Where did all the money go?


Amidst all the talk about when and how to end or reverse quantitative easing (QE), one question is hardly ever discussed: why the massive doses of bond purchases by central banks in Europe and states United since 2009 have they had so little effect on the price level?

Between 2009 and 2019, the Bank of England injected £ 425 billion ($ 588 billion) – around 22.5% of the UK’s GDP in 2012 – into the UK economy. This was aimed at pushing inflation up to the BOE’s medium-term target of 2%, down from just 1.1% in 2009. But after 10 years of quantitative easing, inflation was below its level. of 2009, despite the fact that real estate and equities – market prices were booming and GDP growth had not recovered to its pre-crisis rate.

Since the start of the Covid-19 pandemic in March 2020, the BOE has purchased an additional £ 450bn of UK government bonds, bringing the total to £ 875bn, or 40% of current GDP. The effects on inflation and production of this 2nd round of QE are not yet being felt, but asset prices have again risen sharply.

A plausible generalization is that increasing the quantity of money through QE gives a temporary strong boost to house and financial security prices, thus greatly benefiting the holders of these assets. A small proportion of this increased wealth spills over into the real economy, but most of it simply flows through the financial system.

The standard Keynesian argument, derived from the general theory of John Maynard Keynes, is that any economic collapse, regardless of the cause, results in a sharp increase in hoarding. Money flows into reserves and savings increase, while spending decreases. This is why Keynes argued that economic recovery after a collapse should be driven by fiscal policy rather than monetary policy. The government must be the “last resort” to ensure that the new money is used for production rather than being accumulated.

But in his Treatise on Money, Keynes provided a more realistic account based on “speculative demand for money.” During a severe economic recession, he argued, money is not necessarily hoarded, but passes from “industrial” circulation to “financial” circulation. Money in industrial circulation supports normal production processes, but in financial circulation it is used for “the business of holding and trading existing securities of wealth, including stock and money transactions.” A depression is marked by a transfer of money from industrial circulation to financial circulation – from investment to speculation.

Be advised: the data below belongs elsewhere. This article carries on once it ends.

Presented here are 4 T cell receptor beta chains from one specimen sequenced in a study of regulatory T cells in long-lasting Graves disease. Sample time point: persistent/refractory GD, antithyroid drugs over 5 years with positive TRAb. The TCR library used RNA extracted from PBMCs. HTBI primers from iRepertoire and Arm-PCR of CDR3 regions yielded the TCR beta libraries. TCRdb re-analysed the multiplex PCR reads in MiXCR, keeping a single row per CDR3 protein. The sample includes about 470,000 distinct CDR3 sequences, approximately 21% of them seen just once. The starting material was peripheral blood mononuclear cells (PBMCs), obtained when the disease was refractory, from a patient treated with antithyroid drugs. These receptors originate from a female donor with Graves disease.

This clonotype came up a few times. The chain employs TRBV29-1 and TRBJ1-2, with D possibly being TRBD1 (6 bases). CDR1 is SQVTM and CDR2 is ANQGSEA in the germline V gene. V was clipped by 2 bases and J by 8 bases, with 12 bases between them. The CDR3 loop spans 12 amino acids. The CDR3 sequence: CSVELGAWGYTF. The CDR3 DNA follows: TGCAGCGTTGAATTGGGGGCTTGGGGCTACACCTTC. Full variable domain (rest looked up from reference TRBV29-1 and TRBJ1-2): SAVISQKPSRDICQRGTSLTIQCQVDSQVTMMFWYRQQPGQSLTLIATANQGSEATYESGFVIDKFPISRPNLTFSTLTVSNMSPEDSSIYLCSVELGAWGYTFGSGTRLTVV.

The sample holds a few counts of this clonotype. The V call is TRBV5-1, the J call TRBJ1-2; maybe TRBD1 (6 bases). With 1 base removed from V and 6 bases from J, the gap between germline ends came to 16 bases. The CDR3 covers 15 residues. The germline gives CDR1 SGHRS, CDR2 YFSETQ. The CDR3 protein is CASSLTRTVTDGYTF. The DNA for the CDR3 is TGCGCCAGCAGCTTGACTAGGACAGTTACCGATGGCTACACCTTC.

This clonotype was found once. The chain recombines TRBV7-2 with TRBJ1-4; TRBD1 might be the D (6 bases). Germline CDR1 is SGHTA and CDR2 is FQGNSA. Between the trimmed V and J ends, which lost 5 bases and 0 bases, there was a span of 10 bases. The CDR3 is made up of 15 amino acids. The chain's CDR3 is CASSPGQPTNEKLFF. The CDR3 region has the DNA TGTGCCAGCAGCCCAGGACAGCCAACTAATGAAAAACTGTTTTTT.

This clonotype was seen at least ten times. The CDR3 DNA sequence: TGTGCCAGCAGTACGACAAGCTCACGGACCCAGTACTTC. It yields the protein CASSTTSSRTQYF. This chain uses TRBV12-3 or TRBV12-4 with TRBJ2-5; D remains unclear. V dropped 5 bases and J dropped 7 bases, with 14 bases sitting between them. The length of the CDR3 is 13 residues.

Thus, the reason why QE had virtually no effect on the general price level may be that a large part of the new money fueled asset speculation, thus creating financial bubbles, while the price and production as a whole remained stable.

One implication of this is that QE generates its own boom and bust cycles. Unlike orthodox Keynesians, who believed that crises were caused by an external shock, economist Hyman Minsky believed that the economic system could generate shocks through its own internal dynamics. Bank lending, Minsky argued, goes through 3 degenerative stages, which he dubbed hedging, speculation and Ponzi. As a first step, the borrower’s income must be sufficient to repay both the principal and the interest on a loan. Then it must be high enough to cover only the interest payments. And in the final stage, finance simply becomes a bet that asset prices will rise enough to cover loans. When the inevitable reversal in asset prices produces a crash, the increase in paper wealth vanishes, dragging the real economy in its wake.

Minsky would thus regard QE as an example of state-created financial instability. Today there are already clear signs of excess in the mortgage market. UK house prices rose 10.2% through March 2021, the highest growth rate since August 2007, while indices of overvaluation in the US housing market “flash bright red”. An econometric study (unpublished to date) by Sandhya Krishnan of the Desai Academy of Economics in Mumbai shows no relationship between asset prices and property prices in the UK and US between 2000 and 2016.

It is therefore not surprising that in its forecast for February 2021, the BOE’s Monetary Policy Committee estimated that there was a 1/3 chance that UK inflation would fall below 0% or exceed 4%. % over the next few years. This relatively wide range partly reflects uncertainty about the future course of the pandemic, but also more fundamental uncertainty about the effects of QE itself.

In Margaret Atwood’s futuristic 2003 novel Oryx and Crake, HelthWyzer, a drug development center that makes premium brand vitamin pills, inserts a random virus into their pills, hoping to profit from selling the pills and the antidote he developed for the virus. The best type of disease “from a commercial standpoint,” explains Crake, a mad scientist, “would be those that cause persistent disease. […] the patient would heal or die just before all his money was used up. It’s a good calculation. “

Robert Skidelsky, member of the British House of Lords, is professor emeritus of political economy at the University of Warwick.

Disclaimer: This article first appeared on Project Syndicate and is published under a Special Syndication Agreement.


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